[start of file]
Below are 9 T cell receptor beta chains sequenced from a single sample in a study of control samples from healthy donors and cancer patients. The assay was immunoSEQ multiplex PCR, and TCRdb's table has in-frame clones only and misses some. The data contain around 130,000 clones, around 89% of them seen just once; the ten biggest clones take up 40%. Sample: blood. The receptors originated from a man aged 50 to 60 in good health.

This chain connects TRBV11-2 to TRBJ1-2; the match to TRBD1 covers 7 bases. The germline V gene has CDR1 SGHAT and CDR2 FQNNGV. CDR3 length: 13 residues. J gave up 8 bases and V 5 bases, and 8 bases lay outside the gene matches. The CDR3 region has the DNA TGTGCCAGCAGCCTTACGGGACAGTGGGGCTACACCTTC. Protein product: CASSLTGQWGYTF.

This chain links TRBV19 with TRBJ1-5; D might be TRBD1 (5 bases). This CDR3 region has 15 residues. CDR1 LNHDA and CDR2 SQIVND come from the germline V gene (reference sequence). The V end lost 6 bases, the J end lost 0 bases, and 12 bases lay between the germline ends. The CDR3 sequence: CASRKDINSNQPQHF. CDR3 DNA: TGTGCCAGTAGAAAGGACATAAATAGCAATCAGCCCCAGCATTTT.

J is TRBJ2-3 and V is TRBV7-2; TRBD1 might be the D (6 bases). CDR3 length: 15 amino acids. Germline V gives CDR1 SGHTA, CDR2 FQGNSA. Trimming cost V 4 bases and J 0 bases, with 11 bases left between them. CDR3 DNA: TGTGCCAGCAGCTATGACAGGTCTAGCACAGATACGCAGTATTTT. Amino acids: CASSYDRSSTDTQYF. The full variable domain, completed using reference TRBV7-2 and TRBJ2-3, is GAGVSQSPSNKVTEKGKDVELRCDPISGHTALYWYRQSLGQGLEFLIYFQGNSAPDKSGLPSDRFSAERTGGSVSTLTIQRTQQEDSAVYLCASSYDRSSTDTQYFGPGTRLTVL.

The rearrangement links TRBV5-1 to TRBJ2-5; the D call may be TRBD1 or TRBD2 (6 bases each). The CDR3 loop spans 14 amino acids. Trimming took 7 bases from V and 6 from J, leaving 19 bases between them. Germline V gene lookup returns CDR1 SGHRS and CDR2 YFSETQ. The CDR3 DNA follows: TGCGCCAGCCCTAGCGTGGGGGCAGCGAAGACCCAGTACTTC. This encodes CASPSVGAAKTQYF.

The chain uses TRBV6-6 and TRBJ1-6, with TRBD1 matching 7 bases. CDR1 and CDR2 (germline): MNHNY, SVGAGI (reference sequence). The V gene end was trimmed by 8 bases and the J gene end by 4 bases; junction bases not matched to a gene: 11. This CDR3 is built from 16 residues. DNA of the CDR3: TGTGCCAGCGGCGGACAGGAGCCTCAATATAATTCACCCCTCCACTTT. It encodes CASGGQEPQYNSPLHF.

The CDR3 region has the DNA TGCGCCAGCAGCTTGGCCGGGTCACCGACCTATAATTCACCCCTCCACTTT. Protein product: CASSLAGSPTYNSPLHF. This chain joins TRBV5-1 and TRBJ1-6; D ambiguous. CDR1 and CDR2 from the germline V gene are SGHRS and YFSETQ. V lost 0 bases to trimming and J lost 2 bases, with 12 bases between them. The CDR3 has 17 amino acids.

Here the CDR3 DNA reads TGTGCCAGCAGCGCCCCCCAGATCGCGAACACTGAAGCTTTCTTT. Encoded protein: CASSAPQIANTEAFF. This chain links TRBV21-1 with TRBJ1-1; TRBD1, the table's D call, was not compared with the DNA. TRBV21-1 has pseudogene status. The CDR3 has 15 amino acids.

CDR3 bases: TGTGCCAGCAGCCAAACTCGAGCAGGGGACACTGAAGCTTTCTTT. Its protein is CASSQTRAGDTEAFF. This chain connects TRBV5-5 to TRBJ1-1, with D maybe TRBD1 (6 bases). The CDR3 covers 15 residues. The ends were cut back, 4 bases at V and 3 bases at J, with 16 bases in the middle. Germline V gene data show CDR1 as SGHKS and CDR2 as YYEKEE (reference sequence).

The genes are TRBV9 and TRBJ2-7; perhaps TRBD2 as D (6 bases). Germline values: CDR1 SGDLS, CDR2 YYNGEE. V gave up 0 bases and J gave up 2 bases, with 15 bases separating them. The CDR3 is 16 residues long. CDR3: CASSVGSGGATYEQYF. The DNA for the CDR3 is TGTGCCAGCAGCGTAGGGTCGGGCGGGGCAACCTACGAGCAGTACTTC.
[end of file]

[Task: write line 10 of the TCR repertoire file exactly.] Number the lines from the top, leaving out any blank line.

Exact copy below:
The genes are TRBV9 and TRBJ2-7; perhaps TRBD2 as D (6 bases). Germline values: CDR1 SGDLS, CDR2 YYNGEE. V gave up 0 bases and J gave up 2 bases, with 15 bases separating them. The CDR3 is 16 residues long. CDR3: CASSVGSGGATYEQYF. The DNA for the CDR3 is TGTGCCAGCAGCGTAGGGTCGGGCGGGGCAACCTACGAGCAGTACTTC.